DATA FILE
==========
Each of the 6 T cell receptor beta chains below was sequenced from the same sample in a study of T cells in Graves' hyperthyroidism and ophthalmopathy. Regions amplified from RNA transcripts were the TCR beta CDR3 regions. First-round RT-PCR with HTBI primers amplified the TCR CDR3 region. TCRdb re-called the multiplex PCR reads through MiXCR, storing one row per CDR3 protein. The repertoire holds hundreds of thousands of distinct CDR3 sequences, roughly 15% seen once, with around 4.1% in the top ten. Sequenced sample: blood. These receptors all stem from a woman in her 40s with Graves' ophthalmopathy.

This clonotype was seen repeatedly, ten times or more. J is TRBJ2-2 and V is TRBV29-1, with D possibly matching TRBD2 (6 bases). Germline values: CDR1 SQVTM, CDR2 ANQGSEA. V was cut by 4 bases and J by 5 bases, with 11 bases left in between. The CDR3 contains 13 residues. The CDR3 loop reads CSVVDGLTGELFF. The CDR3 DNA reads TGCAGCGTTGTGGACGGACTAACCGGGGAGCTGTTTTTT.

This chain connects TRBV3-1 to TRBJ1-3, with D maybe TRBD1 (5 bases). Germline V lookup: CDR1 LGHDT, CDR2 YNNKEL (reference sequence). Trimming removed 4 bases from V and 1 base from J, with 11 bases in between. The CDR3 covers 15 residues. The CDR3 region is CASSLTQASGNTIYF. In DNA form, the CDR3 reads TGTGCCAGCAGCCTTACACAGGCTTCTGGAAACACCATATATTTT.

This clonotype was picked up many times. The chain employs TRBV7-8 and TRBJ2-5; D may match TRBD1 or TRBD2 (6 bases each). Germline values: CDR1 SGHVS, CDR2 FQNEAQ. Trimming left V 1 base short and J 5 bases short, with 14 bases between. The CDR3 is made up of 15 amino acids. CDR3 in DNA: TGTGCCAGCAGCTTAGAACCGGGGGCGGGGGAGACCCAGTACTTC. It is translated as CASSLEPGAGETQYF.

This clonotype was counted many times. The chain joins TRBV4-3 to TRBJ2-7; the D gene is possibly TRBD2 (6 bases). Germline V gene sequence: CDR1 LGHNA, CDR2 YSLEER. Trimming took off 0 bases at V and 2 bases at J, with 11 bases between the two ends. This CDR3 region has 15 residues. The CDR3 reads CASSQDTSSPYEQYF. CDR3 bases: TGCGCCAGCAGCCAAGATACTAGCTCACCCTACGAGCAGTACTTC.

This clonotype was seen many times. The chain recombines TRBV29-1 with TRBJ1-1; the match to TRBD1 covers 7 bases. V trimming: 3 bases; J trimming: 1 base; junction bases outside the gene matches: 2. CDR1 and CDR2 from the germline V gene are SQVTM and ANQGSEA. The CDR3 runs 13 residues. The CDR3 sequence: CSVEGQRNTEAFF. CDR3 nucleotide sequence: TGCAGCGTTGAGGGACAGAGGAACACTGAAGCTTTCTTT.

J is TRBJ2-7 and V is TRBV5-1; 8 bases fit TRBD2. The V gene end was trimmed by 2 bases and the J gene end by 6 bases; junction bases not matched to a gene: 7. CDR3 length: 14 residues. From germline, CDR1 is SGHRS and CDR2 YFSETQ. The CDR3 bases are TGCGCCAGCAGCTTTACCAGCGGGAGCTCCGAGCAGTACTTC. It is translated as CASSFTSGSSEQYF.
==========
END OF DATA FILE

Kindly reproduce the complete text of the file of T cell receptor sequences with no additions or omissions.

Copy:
Each of the 6 T cell receptor beta chains below was sequenced from the same sample in a study of T cells in Graves' hyperthyroidism and ophthalmopathy. Regions amplified from RNA transcripts were the TCR beta CDR3 regions. First-round RT-PCR with HTBI primers amplified the TCR CDR3 region. TCRdb re-called the multiplex PCR reads through MiXCR, storing one row per CDR3 protein. The repertoire holds hundreds of thousands of distinct CDR3 sequences, roughly 15% seen once, with around 4.1% in the top ten. Sequenced sample: blood. These receptors all stem from a woman in her 40s with Graves' ophthalmopathy.

This clonotype was seen repeatedly, ten times or more. J is TRBJ2-2 and V is TRBV29-1, with D possibly matching TRBD2 (6 bases). Germline values: CDR1 SQVTM, CDR2 ANQGSEA. V was cut by 4 bases and J by 5 bases, with 11 bases left in between. The CDR3 contains 13 residues. The CDR3 loop reads CSVVDGLTGELFF. The CDR3 DNA reads TGCAGCGTTGTGGACGGACTAACCGGGGAGCTGTTTTTT.

This chain connects TRBV3-1 to TRBJ1-3, with D maybe TRBD1 (5 bases). Germline V lookup: CDR1 LGHDT, CDR2 YNNKEL (reference sequence). Trimming removed 4 bases from V and 1 base from J, with 11 bases in between. The CDR3 covers 15 residues. The CDR3 region is CASSLTQASGNTIYF. In DNA form, the CDR3 reads TGTGCCAGCAGCCTTACACAGGCTTCTGGAAACACCATATATTTT.

This clonotype was picked up many times. The chain employs TRBV7-8 and TRBJ2-5; D may match TRBD1 or TRBD2 (6 bases each). Germline values: CDR1 SGHVS, CDR2 FQNEAQ. Trimming left V 1 base short and J 5 bases short, with 14 bases between. The CDR3 is made up of 15 amino acids. CDR3 in DNA: TGTGCCAGCAGCTTAGAACCGGGGGCGGGGGAGACCCAGTACTTC. It is translated as CASSLEPGAGETQYF.

This clonotype was counted many times. The chain joins TRBV4-3 to TRBJ2-7; the D gene is possibly TRBD2 (6 bases). Germline V gene sequence: CDR1 LGHNA, CDR2 YSLEER. Trimming took off 0 bases at V and 2 bases at J, with 11 bases between the two ends. This CDR3 region has 15 residues. The CDR3 reads CASSQDTSSPYEQYF. CDR3 bases: TGCGCCAGCAGCCAAGATACTAGCTCACCCTACGAGCAGTACTTC.

This clonotype was seen many times. The chain recombines TRBV29-1 with TRBJ1-1; the match to TRBD1 covers 7 bases. V trimming: 3 bases; J trimming: 1 base; junction bases outside the gene matches: 2. CDR1 and CDR2 from the germline V gene are SQVTM and ANQGSEA. The CDR3 runs 13 residues. The CDR3 sequence: CSVEGQRNTEAFF. CDR3 nucleotide sequence: TGCAGCGTTGAGGGACAGAGGAACACTGAAGCTTTCTTT.

J is TRBJ2-7 and V is TRBV5-1; 8 bases fit TRBD2. The V gene end was trimmed by 2 bases and the J gene end by 6 bases; junction bases not matched to a gene: 7. CDR3 length: 14 residues. From germline, CDR1 is SGHRS and CDR2 YFSETQ. The CDR3 bases are TGCGCCAGCAGCTTTACCAGCGGGAGCTCCGAGCAGTACTTC. It is translated as CASSFTSGSSEQYF.